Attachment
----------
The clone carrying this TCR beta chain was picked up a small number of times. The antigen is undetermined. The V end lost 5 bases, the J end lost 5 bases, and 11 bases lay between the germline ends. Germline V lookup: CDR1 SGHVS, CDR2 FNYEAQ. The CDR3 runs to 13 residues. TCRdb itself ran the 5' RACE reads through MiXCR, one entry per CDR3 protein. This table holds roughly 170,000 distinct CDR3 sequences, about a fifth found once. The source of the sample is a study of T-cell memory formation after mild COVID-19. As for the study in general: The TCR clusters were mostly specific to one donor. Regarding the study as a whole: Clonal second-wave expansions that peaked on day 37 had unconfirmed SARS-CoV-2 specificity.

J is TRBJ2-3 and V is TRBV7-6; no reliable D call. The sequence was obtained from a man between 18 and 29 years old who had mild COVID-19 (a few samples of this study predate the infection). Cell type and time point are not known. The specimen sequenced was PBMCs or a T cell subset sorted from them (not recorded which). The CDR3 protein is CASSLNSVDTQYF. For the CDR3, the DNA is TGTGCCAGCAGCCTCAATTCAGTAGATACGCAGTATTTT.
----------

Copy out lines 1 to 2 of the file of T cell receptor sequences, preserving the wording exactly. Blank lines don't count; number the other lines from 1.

The clone carrying this TCR beta chain was picked up a small number of times. The antigen is undetermined. The V end lost 5 bases, the J end lost 5 bases, and 11 bases lay between the germline ends. Germline V lookup: CDR1 SGHVS, CDR2 FNYEAQ. The CDR3 runs to 13 residues. TCRdb itself ran the 5' RACE reads through MiXCR, one entry per CDR3 protein. This table holds roughly 170,000 distinct CDR3 sequences, about a fifth found once. The source of the sample is a study of T-cell memory formation after mild COVID-19. As for the study in general: The TCR clusters were mostly specific to one donor. Regarding the study as a whole: Clonal second-wave expansions that peaked on day 37 had unconfirmed SARS-CoV-2 specificity.

J is TRBJ2-3 and V is TRBV7-6; no reliable D call. The sequence was obtained from a man between 18 and 29 years old who had mild COVID-19 (a few samples of this study predate the infection). Cell type and time point are not known. The specimen sequenced was PBMCs or a T cell subset sorted from them (not recorded which). The CDR3 protein is CASSLNSVDTQYF. For the CDR3, the DNA is TGTGCCAGCAGCCTCAATTCAGTAGATACGCAGTATTTT.